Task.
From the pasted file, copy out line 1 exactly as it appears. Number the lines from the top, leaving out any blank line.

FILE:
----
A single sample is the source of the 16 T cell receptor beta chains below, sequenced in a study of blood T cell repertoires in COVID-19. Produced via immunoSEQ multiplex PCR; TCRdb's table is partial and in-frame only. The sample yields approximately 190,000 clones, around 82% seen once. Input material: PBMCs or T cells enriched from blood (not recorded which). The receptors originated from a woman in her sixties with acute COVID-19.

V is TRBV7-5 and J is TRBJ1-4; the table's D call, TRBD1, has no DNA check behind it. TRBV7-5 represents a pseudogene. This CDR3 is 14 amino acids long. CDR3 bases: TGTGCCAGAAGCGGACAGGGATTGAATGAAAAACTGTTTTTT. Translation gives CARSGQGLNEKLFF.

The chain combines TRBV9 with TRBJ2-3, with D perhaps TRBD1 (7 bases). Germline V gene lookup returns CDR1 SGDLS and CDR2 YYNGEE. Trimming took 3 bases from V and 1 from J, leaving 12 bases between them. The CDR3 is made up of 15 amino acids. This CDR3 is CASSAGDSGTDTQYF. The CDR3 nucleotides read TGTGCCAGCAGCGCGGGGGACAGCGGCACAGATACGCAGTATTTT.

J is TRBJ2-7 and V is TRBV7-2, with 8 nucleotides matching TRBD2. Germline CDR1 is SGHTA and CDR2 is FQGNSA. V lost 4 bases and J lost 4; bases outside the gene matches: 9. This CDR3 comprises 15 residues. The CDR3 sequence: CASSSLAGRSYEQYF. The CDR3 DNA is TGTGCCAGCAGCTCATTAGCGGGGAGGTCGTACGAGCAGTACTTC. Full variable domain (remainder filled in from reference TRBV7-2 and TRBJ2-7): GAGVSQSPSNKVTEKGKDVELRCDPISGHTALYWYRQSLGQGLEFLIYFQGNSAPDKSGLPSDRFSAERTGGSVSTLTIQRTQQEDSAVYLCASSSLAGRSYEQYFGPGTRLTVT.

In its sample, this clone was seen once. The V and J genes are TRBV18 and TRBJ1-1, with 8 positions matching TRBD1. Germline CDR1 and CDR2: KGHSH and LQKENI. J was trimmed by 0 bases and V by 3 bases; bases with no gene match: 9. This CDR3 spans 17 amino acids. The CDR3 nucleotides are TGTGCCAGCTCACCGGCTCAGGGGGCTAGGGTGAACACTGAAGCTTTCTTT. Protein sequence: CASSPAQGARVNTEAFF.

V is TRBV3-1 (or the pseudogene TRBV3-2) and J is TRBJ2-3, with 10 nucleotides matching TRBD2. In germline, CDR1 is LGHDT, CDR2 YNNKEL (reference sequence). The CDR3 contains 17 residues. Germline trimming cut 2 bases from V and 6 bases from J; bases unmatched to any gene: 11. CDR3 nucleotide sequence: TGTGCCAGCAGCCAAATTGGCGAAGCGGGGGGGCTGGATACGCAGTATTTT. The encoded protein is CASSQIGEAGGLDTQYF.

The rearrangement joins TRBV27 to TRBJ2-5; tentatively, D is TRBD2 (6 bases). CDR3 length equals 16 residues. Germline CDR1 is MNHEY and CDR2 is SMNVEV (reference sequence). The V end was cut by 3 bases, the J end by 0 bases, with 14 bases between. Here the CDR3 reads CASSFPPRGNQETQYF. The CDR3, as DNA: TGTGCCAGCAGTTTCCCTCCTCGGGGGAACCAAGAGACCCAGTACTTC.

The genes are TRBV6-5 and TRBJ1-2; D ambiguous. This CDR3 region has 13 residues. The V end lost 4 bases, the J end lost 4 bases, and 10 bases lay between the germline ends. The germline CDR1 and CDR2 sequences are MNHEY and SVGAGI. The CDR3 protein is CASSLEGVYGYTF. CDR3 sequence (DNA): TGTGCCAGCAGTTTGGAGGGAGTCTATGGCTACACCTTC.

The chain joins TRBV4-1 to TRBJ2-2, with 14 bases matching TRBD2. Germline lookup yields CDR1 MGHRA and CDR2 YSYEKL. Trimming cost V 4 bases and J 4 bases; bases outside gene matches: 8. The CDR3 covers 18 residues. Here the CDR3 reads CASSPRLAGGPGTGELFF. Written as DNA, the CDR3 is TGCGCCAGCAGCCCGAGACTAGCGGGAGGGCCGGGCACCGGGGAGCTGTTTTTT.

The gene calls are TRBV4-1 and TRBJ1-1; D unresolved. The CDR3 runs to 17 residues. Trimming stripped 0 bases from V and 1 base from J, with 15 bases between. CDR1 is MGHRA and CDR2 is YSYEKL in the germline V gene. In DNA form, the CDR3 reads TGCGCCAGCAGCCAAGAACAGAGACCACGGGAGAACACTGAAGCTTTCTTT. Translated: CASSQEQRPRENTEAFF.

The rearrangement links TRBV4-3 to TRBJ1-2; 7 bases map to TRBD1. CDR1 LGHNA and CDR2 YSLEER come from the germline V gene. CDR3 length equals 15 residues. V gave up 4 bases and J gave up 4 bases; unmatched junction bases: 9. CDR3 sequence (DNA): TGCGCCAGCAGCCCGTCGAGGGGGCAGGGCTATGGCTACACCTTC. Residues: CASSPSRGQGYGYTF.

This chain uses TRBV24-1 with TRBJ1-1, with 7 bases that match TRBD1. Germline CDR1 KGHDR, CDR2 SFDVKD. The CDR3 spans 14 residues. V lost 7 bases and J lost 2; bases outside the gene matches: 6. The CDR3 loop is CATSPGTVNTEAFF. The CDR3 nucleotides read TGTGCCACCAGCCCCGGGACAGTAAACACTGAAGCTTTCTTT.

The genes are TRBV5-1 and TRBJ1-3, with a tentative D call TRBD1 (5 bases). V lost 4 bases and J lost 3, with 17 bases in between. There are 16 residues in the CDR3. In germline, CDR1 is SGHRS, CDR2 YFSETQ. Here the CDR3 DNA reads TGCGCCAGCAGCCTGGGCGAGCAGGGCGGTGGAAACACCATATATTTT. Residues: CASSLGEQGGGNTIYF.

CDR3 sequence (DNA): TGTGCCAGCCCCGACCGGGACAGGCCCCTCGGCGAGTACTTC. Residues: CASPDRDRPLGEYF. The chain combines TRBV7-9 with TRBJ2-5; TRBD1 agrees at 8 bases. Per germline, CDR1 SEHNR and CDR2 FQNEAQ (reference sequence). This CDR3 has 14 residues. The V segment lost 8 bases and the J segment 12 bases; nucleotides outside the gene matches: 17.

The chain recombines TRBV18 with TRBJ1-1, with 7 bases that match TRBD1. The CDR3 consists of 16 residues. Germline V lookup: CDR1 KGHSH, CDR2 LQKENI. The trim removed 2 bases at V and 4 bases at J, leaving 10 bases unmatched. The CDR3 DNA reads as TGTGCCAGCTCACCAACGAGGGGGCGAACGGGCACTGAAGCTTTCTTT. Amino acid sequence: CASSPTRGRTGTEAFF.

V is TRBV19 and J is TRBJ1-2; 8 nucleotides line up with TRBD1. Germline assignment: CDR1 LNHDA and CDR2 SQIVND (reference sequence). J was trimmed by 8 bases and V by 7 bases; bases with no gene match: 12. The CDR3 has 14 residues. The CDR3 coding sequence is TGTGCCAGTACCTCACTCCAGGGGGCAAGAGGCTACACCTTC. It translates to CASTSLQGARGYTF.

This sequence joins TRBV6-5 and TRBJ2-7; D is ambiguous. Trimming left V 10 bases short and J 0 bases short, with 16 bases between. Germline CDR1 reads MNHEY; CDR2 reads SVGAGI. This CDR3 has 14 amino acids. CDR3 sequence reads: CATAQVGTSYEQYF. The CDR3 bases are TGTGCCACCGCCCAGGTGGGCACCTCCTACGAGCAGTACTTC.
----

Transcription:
A single sample is the source of the 16 T cell receptor beta chains below, sequenced in a study of blood T cell repertoires in COVID-19. Produced via immunoSEQ multiplex PCR; TCRdb's table is partial and in-frame only. The sample yields approximately 190,000 clones, around 82% seen once. Input material: PBMCs or T cells enriched from blood (not recorded which). The receptors originated from a woman in her sixties with acute COVID-19.